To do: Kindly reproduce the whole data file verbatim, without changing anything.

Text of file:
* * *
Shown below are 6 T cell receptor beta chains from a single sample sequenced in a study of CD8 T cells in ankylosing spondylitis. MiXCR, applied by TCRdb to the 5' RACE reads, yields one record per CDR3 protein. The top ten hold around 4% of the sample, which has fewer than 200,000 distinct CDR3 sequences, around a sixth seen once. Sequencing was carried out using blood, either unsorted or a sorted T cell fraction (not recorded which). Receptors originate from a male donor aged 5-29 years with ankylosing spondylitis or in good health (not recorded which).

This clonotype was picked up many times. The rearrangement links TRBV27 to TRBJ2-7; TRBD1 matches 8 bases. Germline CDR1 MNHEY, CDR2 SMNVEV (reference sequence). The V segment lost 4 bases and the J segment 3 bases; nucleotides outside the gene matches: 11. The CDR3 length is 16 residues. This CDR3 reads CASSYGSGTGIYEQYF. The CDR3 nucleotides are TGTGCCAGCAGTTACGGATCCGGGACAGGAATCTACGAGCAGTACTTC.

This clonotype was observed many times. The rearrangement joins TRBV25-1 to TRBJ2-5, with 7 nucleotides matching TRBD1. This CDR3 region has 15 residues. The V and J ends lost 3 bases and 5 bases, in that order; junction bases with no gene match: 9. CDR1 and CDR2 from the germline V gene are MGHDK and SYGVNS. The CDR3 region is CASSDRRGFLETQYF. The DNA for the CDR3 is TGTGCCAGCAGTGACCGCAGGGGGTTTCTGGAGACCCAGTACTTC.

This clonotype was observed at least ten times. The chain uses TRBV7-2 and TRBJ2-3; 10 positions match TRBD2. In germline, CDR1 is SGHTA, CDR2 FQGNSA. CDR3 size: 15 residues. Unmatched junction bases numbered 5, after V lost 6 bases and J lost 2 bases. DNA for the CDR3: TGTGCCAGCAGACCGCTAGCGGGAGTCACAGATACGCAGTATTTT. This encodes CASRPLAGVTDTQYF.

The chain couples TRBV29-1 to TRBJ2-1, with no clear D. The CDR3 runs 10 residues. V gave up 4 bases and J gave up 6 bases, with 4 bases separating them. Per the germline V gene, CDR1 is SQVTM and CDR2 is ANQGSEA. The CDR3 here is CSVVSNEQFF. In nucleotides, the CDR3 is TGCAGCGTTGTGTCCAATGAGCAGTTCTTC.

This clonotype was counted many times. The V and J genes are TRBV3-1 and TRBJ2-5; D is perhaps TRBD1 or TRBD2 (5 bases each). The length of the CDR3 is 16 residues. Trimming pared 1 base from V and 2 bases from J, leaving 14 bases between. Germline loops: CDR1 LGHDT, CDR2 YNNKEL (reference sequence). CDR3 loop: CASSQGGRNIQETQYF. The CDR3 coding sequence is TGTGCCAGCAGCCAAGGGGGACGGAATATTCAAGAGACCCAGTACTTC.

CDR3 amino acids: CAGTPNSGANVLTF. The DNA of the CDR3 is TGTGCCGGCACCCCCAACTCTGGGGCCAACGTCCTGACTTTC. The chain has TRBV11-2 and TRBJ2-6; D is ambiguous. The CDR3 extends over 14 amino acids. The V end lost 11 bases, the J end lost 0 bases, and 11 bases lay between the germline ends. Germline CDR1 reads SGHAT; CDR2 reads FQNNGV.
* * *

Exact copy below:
Shown below are 6 T cell receptor beta chains from a single sample sequenced in a study of CD8 T cells in ankylosing spondylitis. MiXCR, applied by TCRdb to the 5' RACE reads, yields one record per CDR3 protein. The top ten hold around 4% of the sample, which has fewer than 200,000 distinct CDR3 sequences, around a sixth seen once. Sequencing was carried out using blood, either unsorted or a sorted T cell fraction (not recorded which). Receptors originate from a male donor aged 5-29 years with ankylosing spondylitis or in good health (not recorded which).

This clonotype was picked up many times. The rearrangement links TRBV27 to TRBJ2-7; TRBD1 matches 8 bases. Germline CDR1 MNHEY, CDR2 SMNVEV (reference sequence). The V segment lost 4 bases and the J segment 3 bases; nucleotides outside the gene matches: 11. The CDR3 length is 16 residues. This CDR3 reads CASSYGSGTGIYEQYF. The CDR3 nucleotides are TGTGCCAGCAGTTACGGATCCGGGACAGGAATCTACGAGCAGTACTTC.

This clonotype was observed many times. The rearrangement joins TRBV25-1 to TRBJ2-5, with 7 nucleotides matching TRBD1. This CDR3 region has 15 residues. The V and J ends lost 3 bases and 5 bases, in that order; junction bases with no gene match: 9. CDR1 and CDR2 from the germline V gene are MGHDK and SYGVNS. The CDR3 region is CASSDRRGFLETQYF. The DNA for the CDR3 is TGTGCCAGCAGTGACCGCAGGGGGTTTCTGGAGACCCAGTACTTC.

This clonotype was observed at least ten times. The chain uses TRBV7-2 and TRBJ2-3; 10 positions match TRBD2. In germline, CDR1 is SGHTA, CDR2 FQGNSA. CDR3 size: 15 residues. Unmatched junction bases numbered 5, after V lost 6 bases and J lost 2 bases. DNA for the CDR3: TGTGCCAGCAGACCGCTAGCGGGAGTCACAGATACGCAGTATTTT. This encodes CASRPLAGVTDTQYF.

The chain couples TRBV29-1 to TRBJ2-1, with no clear D. The CDR3 runs 10 residues. V gave up 4 bases and J gave up 6 bases, with 4 bases separating them. Per the germline V gene, CDR1 is SQVTM and CDR2 is ANQGSEA. The CDR3 here is CSVVSNEQFF. In nucleotides, the CDR3 is TGCAGCGTTGTGTCCAATGAGCAGTTCTTC.

This clonotype was counted many times. The V and J genes are TRBV3-1 and TRBJ2-5; D is perhaps TRBD1 or TRBD2 (5 bases each). The length of the CDR3 is 16 residues. Trimming pared 1 base from V and 2 bases from J, leaving 14 bases between. Germline loops: CDR1 LGHDT, CDR2 YNNKEL (reference sequence). CDR3 loop: CASSQGGRNIQETQYF. The CDR3 coding sequence is TGTGCCAGCAGCCAAGGGGGACGGAATATTCAAGAGACCCAGTACTTC.

CDR3 amino acids: CAGTPNSGANVLTF. The DNA of the CDR3 is TGTGCCGGCACCCCCAACTCTGGGGCCAACGTCCTGACTTTC. The chain has TRBV11-2 and TRBJ2-6; D is ambiguous. The CDR3 extends over 14 amino acids. The V end lost 11 bases, the J end lost 0 bases, and 11 bases lay between the germline ends. Germline CDR1 reads SGHAT; CDR2 reads FQNNGV.